This was all new for me. It had taken a global pandemic for a flood of the old me to emerge and merge with the now me, leading to a new me, hopefully moving toward a more complete me. 


Sushmita Mazumdar is a self-taught writer and book artist, writing stories from her childhood for her American children and making them into handmade storybooks. Encouraging everyone to share their stories of home, heritage, and migration she opened Studio Pause in 2013 mixing community voices into her own work, allowing cross-cultural collaborations and dialogues to inform her creations.


 

Aki Kumar Fuses Blues With Hindi and Makes It Familiar

Aki Kumar is a blues musician and artist from the Bay Area. Over the years he has developed his identity as a musician and what it means to be Indian in a traditional Blues world. Now as a well-established musician and artist, redefining and breaking the barriers of genre, I chat with him to understand his growth and work as an artist. 

“Toxic masculinity is the biggest hurdle in my world. It’s the ‘macho bravado’ that I needed to get out of myself.” 

He elaborated on the importance of getting out of the man box and how the presence of toxic masculinity has affected many women in the Blues world. He details his understanding of appreciation vs appropriation, the importance of the Indian community and the barriers of toxic masculinity in the blues world, and how he overcame the divide in the music world, to create a fusion of those worlds.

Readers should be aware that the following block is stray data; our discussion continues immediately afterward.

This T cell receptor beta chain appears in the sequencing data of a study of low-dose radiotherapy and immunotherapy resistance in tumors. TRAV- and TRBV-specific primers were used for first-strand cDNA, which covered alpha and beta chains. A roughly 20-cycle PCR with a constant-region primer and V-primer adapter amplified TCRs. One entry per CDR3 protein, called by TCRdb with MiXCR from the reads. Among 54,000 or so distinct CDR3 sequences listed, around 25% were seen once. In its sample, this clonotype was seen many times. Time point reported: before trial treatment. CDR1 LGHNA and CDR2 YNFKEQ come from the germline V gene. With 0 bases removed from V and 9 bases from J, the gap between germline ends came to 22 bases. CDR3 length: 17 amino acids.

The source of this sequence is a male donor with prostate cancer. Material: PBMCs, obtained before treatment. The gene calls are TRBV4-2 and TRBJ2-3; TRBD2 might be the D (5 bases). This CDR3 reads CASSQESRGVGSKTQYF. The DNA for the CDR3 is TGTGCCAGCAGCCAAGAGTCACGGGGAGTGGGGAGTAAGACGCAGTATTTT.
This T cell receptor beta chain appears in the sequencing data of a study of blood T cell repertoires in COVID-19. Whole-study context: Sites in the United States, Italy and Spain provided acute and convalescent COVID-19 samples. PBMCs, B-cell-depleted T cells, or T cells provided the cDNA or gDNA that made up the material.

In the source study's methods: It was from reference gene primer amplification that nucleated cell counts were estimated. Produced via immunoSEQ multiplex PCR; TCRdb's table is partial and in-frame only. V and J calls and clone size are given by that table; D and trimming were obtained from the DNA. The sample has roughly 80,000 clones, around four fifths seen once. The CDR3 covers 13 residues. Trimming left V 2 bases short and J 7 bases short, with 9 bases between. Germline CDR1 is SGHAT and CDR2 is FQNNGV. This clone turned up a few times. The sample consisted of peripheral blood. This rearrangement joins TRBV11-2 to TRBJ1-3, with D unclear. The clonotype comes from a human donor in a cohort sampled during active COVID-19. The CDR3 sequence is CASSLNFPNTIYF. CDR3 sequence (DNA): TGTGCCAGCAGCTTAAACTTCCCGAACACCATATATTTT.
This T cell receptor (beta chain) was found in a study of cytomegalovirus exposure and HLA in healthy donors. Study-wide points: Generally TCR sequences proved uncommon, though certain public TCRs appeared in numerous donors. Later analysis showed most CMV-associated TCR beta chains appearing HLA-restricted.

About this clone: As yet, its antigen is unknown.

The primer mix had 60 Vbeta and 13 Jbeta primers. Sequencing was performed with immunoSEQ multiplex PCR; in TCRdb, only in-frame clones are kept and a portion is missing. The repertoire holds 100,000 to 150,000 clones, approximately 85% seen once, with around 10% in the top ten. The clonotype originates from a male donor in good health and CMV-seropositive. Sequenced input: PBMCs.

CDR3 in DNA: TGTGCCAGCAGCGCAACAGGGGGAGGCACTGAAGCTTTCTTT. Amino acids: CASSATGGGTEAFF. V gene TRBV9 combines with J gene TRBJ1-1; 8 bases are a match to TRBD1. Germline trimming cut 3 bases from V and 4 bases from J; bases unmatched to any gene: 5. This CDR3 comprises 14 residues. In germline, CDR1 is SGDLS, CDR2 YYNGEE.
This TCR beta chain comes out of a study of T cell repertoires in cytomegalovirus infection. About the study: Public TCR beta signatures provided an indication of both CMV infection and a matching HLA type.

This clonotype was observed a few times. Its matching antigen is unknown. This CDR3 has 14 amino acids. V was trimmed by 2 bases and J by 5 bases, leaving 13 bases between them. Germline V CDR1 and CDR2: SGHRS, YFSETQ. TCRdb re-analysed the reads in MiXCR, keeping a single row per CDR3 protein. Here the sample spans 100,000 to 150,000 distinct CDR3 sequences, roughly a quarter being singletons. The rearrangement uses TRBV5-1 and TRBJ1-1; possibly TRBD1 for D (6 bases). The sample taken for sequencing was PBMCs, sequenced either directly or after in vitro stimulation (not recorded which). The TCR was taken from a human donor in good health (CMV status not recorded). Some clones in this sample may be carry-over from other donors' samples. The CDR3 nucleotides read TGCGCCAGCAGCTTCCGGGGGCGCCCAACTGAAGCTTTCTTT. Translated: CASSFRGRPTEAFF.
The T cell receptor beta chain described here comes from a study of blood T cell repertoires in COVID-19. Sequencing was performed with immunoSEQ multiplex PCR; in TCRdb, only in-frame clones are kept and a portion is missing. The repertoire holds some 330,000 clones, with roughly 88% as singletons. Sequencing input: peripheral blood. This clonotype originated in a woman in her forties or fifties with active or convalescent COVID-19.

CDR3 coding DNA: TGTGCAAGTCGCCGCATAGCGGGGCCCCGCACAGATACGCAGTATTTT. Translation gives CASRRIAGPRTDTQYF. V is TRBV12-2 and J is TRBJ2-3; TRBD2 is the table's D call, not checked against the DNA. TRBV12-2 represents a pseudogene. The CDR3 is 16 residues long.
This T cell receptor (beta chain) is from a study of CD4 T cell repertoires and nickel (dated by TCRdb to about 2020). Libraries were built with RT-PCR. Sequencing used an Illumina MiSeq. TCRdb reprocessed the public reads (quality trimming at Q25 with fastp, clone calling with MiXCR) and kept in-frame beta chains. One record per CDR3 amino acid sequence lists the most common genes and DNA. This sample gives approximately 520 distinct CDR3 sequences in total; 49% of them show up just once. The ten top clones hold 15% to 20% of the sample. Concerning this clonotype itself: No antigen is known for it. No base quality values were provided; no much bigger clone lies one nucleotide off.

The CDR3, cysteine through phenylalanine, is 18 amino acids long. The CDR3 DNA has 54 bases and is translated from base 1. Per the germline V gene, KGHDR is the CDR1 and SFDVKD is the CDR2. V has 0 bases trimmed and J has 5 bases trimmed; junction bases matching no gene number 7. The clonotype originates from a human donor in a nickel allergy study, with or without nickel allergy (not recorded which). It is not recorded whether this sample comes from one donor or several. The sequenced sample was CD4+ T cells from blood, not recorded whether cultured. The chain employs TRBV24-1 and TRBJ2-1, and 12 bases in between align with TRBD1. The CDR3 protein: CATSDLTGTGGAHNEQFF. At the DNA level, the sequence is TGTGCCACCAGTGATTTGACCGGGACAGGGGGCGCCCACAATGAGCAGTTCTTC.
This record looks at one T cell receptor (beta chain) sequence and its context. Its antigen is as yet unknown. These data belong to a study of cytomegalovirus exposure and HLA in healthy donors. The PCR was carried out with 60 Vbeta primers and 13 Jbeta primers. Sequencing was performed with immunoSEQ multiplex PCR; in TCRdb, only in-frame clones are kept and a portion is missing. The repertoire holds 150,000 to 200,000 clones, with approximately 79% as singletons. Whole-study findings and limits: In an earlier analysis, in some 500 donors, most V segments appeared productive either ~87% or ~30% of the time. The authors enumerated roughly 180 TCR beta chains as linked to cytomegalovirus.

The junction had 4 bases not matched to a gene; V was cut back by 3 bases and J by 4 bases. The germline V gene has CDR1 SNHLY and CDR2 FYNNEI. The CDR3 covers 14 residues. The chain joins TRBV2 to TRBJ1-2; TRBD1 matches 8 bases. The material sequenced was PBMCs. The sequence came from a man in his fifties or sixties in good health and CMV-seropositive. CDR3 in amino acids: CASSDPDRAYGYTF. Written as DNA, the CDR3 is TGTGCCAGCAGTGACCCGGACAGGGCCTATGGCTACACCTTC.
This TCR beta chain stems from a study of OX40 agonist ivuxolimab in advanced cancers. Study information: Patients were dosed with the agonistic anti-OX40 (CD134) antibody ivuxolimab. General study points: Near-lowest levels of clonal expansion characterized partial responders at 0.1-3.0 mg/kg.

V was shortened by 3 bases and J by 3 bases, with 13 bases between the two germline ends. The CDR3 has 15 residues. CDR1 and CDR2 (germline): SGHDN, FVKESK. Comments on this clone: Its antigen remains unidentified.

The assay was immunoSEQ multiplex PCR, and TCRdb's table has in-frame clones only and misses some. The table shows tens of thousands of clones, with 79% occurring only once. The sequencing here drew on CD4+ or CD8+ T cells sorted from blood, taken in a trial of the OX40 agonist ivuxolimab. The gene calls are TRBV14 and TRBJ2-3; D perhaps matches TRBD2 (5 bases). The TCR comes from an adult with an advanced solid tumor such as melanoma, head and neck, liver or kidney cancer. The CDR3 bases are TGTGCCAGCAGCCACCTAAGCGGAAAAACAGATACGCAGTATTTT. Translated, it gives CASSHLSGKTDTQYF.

IC: Where do you feel you stand in music right now and going ahead? Where are you headed? 

AK: I’m headed towards running away from the label of ‘genre authenticity’ which is really what caused me to first try to not represent my Indianness and then go completely the other way. Blues has been heavily appropriated in the US by the white audience that consumes it. When I was starting out in the Blues scene, I played and performed with my white peers, following their tastes and catering to a white audience. But even they know in the back of their heads that they’re not the authentic torchbearers of this genre. It’s always been Black music and in fact, black musicians have been denied their rightful ownership for several decades. I realized I was chasing an authenticity that these guys (white musicians) were not going to find. What’s authentic for a Desi boy is to be Desi as best as you can. But moving forward I’m going to try and break away even more from these predefined notions of what is authentic and what isn’t. The only authentic thing to me is just me and if a song comes to my head I’m gonna represent it my way. 

IC: What message do you have for the people that look up to you? 

AK: I hope someone is inspired by what I’m doing. The thing I would like to tell people is to really find yourself in your art. I myself didn’t realize this when I was starting out because I came from a traditional standpoint. But despite that, you have to find your voice. It’s a journey and when you find it is up to your circumstances but it is the most important aspect of artistry, otherwise you’re just reduced to an authentic mimic of something that already exists.